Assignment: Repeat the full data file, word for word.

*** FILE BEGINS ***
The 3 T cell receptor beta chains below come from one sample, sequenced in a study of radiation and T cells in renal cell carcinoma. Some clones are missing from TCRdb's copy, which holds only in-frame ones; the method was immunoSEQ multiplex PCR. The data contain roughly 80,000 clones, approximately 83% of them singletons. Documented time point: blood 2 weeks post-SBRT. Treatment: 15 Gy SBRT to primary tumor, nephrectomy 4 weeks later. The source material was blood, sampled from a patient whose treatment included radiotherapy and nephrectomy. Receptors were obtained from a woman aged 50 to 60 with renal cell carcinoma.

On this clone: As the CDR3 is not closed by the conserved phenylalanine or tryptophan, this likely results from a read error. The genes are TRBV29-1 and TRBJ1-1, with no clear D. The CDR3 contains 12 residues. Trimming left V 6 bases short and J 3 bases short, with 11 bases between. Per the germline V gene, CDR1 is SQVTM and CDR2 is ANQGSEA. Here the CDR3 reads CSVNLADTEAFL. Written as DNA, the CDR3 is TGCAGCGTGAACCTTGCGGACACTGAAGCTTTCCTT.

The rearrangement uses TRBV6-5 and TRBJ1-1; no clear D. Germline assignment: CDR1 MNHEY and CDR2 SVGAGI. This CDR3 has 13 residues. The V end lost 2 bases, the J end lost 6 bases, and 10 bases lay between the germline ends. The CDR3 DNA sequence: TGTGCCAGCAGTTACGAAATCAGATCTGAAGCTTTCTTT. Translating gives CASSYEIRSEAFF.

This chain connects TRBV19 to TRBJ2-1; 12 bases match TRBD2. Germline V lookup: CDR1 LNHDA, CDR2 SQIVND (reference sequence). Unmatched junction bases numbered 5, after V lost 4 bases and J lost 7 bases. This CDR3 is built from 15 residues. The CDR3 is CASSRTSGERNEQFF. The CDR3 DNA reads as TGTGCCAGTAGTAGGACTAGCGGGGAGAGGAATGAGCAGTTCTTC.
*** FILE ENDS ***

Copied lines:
The 3 T cell receptor beta chains below come from one sample, sequenced in a study of radiation and T cells in renal cell carcinoma. Some clones are missing from TCRdb's copy, which holds only in-frame ones; the method was immunoSEQ multiplex PCR. The data contain roughly 80,000 clones, approximately 83% of them singletons. Documented time point: blood 2 weeks post-SBRT. Treatment: 15 Gy SBRT to primary tumor, nephrectomy 4 weeks later. The source material was blood, sampled from a patient whose treatment included radiotherapy and nephrectomy. Receptors were obtained from a woman aged 50 to 60 with renal cell carcinoma.

On this clone: As the CDR3 is not closed by the conserved phenylalanine or tryptophan, this likely results from a read error. The genes are TRBV29-1 and TRBJ1-1, with no clear D. The CDR3 contains 12 residues. Trimming left V 6 bases short and J 3 bases short, with 11 bases between. Per the germline V gene, CDR1 is SQVTM and CDR2 is ANQGSEA. Here the CDR3 reads CSVNLADTEAFL. Written as DNA, the CDR3 is TGCAGCGTGAACCTTGCGGACACTGAAGCTTTCCTT.

The rearrangement uses TRBV6-5 and TRBJ1-1; no clear D. Germline assignment: CDR1 MNHEY and CDR2 SVGAGI. This CDR3 has 13 residues. The V end lost 2 bases, the J end lost 6 bases, and 10 bases lay between the germline ends. The CDR3 DNA sequence: TGTGCCAGCAGTTACGAAATCAGATCTGAAGCTTTCTTT. Translating gives CASSYEIRSEAFF.

This chain connects TRBV19 to TRBJ2-1; 12 bases match TRBD2. Germline V lookup: CDR1 LNHDA, CDR2 SQIVND (reference sequence). Unmatched junction bases numbered 5, after V lost 4 bases and J lost 7 bases. This CDR3 is built from 15 residues. The CDR3 is CASSRTSGERNEQFF. The CDR3 DNA reads as TGTGCCAGTAGTAGGACTAGCGGGGAGAGGAATGAGCAGTTCTTC.